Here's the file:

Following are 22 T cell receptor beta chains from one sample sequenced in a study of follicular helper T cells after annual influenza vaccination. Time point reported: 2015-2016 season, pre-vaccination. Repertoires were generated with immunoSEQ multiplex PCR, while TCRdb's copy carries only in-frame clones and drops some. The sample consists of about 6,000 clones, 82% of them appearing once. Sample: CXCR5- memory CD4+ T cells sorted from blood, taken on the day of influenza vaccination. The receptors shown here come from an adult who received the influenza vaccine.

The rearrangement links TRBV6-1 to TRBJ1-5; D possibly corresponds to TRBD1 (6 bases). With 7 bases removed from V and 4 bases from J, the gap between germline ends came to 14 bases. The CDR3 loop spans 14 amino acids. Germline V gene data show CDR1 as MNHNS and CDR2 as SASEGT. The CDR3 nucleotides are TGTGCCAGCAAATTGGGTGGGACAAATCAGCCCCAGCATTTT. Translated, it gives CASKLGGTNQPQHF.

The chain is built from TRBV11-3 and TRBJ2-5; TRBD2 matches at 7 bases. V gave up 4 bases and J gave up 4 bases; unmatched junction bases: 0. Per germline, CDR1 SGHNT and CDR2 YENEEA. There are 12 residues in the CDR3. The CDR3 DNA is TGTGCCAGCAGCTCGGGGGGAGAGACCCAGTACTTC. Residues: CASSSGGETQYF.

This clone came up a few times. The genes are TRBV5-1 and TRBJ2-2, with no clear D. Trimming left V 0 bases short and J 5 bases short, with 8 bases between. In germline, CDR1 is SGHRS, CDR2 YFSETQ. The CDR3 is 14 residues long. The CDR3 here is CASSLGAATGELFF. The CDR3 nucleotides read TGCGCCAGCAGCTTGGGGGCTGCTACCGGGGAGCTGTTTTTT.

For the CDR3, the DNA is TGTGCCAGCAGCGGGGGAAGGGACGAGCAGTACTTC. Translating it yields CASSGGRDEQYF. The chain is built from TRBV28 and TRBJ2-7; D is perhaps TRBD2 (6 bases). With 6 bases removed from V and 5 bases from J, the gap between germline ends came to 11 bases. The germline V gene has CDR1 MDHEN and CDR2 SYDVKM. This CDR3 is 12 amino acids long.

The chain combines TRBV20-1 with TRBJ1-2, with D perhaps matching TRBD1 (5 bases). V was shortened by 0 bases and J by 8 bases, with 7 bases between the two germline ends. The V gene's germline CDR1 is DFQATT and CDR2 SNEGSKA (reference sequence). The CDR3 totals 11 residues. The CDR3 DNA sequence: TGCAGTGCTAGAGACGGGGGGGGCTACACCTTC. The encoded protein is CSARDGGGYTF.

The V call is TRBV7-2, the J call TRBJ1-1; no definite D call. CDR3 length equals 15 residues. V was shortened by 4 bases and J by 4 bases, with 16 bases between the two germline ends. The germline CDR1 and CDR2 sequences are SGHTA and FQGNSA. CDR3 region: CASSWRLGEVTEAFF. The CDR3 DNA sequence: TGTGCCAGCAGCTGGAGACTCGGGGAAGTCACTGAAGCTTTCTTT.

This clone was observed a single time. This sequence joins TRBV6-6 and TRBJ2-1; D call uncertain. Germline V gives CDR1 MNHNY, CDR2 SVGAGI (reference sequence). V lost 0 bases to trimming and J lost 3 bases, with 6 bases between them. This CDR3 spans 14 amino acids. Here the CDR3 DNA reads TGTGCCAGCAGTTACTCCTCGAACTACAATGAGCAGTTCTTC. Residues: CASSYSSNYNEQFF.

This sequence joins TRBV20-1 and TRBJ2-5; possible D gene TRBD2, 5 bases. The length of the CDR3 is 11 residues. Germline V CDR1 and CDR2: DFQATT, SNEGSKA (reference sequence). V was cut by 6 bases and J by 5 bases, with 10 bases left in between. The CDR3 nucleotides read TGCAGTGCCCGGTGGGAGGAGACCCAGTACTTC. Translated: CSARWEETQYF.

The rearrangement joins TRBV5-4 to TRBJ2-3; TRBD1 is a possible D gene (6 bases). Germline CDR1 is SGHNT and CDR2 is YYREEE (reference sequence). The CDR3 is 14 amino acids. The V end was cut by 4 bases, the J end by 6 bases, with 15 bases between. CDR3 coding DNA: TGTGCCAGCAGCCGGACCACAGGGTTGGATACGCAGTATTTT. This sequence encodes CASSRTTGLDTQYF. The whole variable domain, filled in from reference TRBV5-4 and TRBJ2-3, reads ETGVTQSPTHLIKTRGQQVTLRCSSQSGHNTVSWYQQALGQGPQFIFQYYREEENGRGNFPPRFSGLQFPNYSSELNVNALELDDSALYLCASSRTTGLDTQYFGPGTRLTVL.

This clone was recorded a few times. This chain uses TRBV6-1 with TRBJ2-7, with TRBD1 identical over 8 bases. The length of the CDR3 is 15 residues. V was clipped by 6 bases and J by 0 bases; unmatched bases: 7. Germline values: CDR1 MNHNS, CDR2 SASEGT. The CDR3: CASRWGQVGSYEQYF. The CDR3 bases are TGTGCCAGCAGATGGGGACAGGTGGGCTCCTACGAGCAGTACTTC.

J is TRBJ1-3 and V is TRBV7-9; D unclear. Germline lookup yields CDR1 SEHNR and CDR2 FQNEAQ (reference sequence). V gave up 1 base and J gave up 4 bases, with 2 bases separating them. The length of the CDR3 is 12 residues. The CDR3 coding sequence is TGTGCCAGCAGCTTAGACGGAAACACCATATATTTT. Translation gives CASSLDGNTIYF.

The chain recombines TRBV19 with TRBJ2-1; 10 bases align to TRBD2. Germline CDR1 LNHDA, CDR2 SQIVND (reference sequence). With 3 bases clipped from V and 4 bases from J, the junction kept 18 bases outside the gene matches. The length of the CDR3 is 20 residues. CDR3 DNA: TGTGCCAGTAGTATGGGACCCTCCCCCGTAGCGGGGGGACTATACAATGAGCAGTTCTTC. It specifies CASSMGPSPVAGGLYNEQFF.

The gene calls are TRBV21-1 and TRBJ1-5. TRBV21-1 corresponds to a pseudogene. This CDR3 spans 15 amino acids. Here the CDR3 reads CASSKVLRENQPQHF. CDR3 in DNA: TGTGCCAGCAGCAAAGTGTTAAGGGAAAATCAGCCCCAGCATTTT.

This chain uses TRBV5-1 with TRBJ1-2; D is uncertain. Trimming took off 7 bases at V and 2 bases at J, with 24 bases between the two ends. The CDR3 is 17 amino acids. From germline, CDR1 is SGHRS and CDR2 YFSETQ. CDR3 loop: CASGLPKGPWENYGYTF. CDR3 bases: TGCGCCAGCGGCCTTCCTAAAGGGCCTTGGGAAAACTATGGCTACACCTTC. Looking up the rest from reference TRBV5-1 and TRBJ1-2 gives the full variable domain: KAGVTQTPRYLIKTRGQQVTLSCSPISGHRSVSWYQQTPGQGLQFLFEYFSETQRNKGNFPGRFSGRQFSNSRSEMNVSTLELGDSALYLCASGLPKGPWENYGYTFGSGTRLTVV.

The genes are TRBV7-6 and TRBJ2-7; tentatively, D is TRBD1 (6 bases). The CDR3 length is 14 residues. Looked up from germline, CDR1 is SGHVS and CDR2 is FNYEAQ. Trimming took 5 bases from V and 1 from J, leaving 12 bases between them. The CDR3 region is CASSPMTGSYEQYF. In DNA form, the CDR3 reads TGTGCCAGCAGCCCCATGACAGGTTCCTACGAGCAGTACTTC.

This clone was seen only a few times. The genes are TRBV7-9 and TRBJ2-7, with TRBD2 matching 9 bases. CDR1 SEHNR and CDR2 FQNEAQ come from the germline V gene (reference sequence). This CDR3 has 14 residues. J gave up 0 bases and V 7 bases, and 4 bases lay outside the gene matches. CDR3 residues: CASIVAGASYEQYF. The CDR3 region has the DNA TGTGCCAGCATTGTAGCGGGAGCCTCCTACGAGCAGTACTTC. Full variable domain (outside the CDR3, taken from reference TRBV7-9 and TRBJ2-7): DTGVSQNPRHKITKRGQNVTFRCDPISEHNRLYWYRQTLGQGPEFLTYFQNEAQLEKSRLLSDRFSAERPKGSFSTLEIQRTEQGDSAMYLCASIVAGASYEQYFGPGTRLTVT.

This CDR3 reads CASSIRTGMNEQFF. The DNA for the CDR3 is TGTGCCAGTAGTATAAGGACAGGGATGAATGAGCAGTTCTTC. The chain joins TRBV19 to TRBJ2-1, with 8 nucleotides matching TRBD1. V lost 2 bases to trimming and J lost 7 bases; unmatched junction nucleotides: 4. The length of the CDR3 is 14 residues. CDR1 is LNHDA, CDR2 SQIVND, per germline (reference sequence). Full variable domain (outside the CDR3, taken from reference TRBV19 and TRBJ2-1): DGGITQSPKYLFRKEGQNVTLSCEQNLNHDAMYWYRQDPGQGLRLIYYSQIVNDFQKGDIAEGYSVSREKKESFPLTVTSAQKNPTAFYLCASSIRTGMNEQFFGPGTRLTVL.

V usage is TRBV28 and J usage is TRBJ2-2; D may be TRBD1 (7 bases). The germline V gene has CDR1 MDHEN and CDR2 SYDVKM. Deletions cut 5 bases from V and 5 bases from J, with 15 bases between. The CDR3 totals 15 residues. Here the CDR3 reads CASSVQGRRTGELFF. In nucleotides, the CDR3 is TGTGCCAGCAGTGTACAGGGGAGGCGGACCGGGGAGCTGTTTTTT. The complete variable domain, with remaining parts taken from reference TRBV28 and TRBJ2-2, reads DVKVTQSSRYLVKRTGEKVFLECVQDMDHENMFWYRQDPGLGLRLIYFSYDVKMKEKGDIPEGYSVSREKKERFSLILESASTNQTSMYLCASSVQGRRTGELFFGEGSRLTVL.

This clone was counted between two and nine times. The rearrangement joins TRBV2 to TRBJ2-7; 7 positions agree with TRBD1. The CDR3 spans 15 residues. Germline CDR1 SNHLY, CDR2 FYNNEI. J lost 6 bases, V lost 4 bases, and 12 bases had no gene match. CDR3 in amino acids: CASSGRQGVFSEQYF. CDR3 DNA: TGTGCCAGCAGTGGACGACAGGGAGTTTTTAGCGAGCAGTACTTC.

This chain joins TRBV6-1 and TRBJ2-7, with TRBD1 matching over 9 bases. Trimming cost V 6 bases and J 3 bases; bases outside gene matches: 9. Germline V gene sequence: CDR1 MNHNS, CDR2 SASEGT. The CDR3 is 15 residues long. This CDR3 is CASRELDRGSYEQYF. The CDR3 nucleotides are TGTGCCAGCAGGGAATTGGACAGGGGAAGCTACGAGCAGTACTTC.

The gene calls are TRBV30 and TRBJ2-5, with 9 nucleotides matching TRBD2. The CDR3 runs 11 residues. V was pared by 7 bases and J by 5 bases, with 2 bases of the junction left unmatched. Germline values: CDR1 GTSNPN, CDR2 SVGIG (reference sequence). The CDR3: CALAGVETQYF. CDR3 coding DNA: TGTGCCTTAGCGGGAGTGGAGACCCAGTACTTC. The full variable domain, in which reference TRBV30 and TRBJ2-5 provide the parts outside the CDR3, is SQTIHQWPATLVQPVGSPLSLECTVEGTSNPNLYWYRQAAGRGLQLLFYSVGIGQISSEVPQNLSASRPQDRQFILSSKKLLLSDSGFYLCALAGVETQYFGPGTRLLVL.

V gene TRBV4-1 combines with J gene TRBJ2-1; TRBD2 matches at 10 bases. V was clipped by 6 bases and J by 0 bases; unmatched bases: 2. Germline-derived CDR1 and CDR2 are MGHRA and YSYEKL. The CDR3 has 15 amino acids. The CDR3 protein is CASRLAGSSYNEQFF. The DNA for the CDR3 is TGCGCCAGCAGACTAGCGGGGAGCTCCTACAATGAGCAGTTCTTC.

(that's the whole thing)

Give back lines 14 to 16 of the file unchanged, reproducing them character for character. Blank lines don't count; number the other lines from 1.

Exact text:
The gene calls are TRBV21-1 and TRBJ1-5. TRBV21-1 corresponds to a pseudogene. This CDR3 spans 15 amino acids. Here the CDR3 reads CASSKVLRENQPQHF. CDR3 in DNA: TGTGCCAGCAGCAAAGTGTTAAGGGAAAATCAGCCCCAGCATTTT.

This chain uses TRBV5-1 with TRBJ1-2; D is uncertain. Trimming took off 7 bases at V and 2 bases at J, with 24 bases between the two ends. The CDR3 is 17 amino acids. From germline, CDR1 is SGHRS and CDR2 YFSETQ. CDR3 loop: CASGLPKGPWENYGYTF. CDR3 bases: TGCGCCAGCGGCCTTCCTAAAGGGCCTTGGGAAAACTATGGCTACACCTTC. Looking up the rest from reference TRBV5-1 and TRBJ1-2 gives the full variable domain: KAGVTQTPRYLIKTRGQQVTLSCSPISGHRSVSWYQQTPGQGLQFLFEYFSETQRNKGNFPGRFSGRQFSNSRSEMNVSTLELGDSALYLCASGLPKGPWENYGYTFGSGTRLTVV.

The genes are TRBV7-6 and TRBJ2-7; tentatively, D is TRBD1 (6 bases). The CDR3 length is 14 residues. Looked up from germline, CDR1 is SGHVS and CDR2 is FNYEAQ. Trimming took 5 bases from V and 1 from J, leaving 12 bases between them. The CDR3 region is CASSPMTGSYEQYF. In DNA form, the CDR3 reads TGTGCCAGCAGCCCCATGACAGGTTCCTACGAGCAGTACTTC.